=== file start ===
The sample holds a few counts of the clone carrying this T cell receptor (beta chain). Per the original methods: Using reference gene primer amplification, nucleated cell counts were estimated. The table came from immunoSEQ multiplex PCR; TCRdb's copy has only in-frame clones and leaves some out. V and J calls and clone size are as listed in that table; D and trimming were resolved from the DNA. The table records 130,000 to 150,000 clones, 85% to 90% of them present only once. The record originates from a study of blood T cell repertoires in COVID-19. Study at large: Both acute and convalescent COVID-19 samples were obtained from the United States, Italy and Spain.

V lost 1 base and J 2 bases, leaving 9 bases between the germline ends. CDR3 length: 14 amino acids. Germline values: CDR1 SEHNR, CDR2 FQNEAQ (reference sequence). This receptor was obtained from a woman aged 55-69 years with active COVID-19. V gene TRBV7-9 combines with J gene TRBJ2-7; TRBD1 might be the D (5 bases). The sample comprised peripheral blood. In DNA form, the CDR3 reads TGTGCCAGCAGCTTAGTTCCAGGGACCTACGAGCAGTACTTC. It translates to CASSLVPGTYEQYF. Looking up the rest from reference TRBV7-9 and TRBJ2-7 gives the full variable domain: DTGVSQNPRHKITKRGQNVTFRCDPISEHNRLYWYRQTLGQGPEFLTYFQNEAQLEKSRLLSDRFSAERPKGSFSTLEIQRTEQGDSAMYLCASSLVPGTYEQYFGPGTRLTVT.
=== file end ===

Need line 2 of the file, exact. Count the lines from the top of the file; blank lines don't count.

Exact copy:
V lost 1 base and J 2 bases, leaving 9 bases between the germline ends. CDR3 length: 14 amino acids. Germline values: CDR1 SEHNR, CDR2 FQNEAQ (reference sequence). This receptor was obtained from a woman aged 55-69 years with active COVID-19. V gene TRBV7-9 combines with J gene TRBJ2-7; TRBD1 might be the D (5 bases). The sample comprised peripheral blood. In DNA form, the CDR3 reads TGTGCCAGCAGCTTAGTTCCAGGGACCTACGAGCAGTACTTC. It translates to CASSLVPGTYEQYF. Looking up the rest from reference TRBV7-9 and TRBJ2-7 gives the full variable domain: DTGVSQNPRHKITKRGQNVTFRCDPISEHNRLYWYRQTLGQGPEFLTYFQNEAQLEKSRLLSDRFSAERPKGSFSTLEIQRTEQGDSAMYLCASSLVPGTYEQYFGPGTRLTVT.